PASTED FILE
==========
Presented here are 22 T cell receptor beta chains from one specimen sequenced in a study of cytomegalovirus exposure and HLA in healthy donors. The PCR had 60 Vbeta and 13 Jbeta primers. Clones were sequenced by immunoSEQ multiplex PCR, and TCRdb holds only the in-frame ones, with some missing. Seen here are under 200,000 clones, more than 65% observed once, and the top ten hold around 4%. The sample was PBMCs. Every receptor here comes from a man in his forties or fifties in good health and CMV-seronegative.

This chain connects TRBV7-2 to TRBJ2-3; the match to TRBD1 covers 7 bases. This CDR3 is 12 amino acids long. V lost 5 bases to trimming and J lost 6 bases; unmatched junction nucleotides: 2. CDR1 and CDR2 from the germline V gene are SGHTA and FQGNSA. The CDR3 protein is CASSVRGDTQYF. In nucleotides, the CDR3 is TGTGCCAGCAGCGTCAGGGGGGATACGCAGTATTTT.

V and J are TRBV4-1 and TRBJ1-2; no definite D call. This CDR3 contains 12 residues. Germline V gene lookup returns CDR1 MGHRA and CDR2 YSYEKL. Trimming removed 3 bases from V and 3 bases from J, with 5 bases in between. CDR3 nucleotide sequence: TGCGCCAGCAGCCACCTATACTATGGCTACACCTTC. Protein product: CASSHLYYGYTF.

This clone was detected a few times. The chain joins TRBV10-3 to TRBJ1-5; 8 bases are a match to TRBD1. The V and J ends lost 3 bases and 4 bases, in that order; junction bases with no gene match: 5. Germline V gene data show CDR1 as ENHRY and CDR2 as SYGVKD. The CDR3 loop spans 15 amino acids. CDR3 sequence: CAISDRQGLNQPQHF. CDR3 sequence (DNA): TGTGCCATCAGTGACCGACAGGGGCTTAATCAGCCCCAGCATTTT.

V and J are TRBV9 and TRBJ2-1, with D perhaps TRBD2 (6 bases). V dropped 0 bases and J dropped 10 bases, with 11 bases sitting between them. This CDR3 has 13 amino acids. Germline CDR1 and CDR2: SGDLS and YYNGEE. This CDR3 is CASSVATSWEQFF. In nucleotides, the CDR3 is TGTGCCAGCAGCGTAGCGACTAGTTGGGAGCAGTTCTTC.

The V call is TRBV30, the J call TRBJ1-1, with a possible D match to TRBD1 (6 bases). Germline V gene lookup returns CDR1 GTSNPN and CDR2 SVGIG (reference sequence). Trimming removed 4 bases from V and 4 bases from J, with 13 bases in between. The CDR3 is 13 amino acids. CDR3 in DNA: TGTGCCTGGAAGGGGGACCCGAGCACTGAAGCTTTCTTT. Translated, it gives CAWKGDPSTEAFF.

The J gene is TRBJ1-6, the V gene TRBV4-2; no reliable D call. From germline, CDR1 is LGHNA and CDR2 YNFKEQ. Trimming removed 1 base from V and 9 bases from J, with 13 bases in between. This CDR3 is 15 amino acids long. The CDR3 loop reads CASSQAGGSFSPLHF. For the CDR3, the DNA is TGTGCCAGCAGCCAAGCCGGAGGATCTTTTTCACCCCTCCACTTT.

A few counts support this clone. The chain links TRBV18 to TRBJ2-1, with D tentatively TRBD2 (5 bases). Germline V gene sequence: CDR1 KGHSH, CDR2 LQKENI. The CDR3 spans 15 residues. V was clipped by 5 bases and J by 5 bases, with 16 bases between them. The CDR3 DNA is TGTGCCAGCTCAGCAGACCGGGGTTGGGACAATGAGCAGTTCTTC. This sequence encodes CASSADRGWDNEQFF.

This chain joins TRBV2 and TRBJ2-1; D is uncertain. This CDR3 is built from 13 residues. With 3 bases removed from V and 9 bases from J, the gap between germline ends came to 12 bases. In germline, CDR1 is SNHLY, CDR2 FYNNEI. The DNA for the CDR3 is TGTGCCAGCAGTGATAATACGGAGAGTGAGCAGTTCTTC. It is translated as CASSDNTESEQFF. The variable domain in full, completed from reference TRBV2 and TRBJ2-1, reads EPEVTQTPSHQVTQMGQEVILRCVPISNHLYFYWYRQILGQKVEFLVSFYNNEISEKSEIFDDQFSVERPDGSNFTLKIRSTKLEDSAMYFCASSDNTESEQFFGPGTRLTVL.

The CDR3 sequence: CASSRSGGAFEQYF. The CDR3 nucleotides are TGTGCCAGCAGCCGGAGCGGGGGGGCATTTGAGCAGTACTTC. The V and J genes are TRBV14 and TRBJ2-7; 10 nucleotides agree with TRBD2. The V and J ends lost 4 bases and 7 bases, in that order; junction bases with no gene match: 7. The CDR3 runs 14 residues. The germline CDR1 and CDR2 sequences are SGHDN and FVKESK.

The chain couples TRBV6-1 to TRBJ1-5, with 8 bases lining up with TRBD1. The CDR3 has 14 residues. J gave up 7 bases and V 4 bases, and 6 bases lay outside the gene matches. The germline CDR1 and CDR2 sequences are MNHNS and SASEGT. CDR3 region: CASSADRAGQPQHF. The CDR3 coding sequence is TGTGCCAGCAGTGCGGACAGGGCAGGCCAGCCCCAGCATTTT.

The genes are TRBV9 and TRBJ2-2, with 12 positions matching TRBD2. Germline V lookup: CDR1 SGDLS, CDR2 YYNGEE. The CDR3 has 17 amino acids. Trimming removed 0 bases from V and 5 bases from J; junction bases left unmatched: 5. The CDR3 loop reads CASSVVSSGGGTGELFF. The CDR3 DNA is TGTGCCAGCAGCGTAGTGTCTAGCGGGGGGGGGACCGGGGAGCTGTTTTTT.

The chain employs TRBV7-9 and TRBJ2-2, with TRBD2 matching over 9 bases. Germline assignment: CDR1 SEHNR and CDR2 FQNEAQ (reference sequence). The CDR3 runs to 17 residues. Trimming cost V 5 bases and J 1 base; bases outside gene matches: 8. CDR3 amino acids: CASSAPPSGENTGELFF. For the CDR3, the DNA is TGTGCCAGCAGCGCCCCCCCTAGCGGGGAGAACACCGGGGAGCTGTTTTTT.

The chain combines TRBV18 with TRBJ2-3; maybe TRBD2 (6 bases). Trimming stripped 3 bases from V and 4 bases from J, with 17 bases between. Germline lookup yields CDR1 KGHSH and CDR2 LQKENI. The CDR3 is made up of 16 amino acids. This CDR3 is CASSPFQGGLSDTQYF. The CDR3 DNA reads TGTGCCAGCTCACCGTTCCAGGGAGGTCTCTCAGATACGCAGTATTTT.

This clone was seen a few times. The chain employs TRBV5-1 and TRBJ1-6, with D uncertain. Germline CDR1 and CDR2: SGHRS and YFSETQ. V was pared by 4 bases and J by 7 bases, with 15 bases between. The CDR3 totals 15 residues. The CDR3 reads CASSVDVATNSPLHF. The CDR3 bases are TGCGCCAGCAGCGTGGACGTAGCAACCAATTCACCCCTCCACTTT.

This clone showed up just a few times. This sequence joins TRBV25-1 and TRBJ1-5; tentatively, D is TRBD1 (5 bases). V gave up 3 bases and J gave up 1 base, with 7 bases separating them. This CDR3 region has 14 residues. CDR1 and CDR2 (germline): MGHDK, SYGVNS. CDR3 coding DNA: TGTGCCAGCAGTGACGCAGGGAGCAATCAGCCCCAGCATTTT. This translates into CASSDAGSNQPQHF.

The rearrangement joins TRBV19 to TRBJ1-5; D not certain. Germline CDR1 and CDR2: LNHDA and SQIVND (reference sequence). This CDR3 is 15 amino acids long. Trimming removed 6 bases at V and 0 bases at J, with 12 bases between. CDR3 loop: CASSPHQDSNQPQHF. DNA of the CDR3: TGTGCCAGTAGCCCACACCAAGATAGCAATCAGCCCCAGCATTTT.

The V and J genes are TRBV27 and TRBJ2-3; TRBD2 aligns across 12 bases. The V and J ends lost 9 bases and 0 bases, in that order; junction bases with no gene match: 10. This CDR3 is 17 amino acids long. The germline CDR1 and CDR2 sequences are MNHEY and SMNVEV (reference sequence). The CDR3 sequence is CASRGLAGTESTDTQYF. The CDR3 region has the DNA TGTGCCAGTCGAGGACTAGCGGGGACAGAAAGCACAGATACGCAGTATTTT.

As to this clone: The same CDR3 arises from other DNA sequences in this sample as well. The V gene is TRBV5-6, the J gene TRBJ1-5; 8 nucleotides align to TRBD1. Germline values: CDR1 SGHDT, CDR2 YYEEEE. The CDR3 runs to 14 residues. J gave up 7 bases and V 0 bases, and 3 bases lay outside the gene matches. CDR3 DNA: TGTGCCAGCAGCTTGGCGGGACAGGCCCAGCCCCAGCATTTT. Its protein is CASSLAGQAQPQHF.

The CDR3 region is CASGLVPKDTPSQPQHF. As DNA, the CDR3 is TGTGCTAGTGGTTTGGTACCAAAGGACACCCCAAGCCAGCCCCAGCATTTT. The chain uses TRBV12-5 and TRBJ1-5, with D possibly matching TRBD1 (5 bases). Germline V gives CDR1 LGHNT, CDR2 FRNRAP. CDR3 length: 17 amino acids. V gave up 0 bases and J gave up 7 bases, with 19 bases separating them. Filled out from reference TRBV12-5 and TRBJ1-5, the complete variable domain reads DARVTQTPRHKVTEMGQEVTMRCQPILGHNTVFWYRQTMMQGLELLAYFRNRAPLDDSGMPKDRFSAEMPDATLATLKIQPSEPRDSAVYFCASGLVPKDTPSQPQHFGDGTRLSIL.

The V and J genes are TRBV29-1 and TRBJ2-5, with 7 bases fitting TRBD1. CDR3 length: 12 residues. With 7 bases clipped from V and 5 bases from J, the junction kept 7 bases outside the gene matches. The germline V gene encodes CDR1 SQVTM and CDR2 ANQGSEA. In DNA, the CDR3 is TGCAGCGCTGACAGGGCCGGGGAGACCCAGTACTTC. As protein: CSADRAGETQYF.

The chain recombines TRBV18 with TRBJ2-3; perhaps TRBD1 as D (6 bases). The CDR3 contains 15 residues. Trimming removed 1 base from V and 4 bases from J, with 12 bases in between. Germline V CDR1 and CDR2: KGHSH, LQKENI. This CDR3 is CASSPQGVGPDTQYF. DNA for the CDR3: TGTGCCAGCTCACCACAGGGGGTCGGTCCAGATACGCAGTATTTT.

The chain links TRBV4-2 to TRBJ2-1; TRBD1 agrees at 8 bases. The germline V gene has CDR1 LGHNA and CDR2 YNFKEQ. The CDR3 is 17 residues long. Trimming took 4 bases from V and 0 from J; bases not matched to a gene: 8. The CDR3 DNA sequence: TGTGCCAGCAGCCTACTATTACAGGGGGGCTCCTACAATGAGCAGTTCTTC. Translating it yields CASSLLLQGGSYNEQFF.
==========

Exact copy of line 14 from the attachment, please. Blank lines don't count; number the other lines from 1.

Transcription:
The chain combines TRBV18 with TRBJ2-3; maybe TRBD2 (6 bases). Trimming stripped 3 bases from V and 4 bases from J, with 17 bases between. Germline lookup yields CDR1 KGHSH and CDR2 LQKENI. The CDR3 is made up of 16 amino acids. This CDR3 is CASSPFQGGLSDTQYF. The CDR3 DNA reads TGTGCCAGCTCACCGTTCCAGGGAGGTCTCTCAGATACGCAGTATTTT.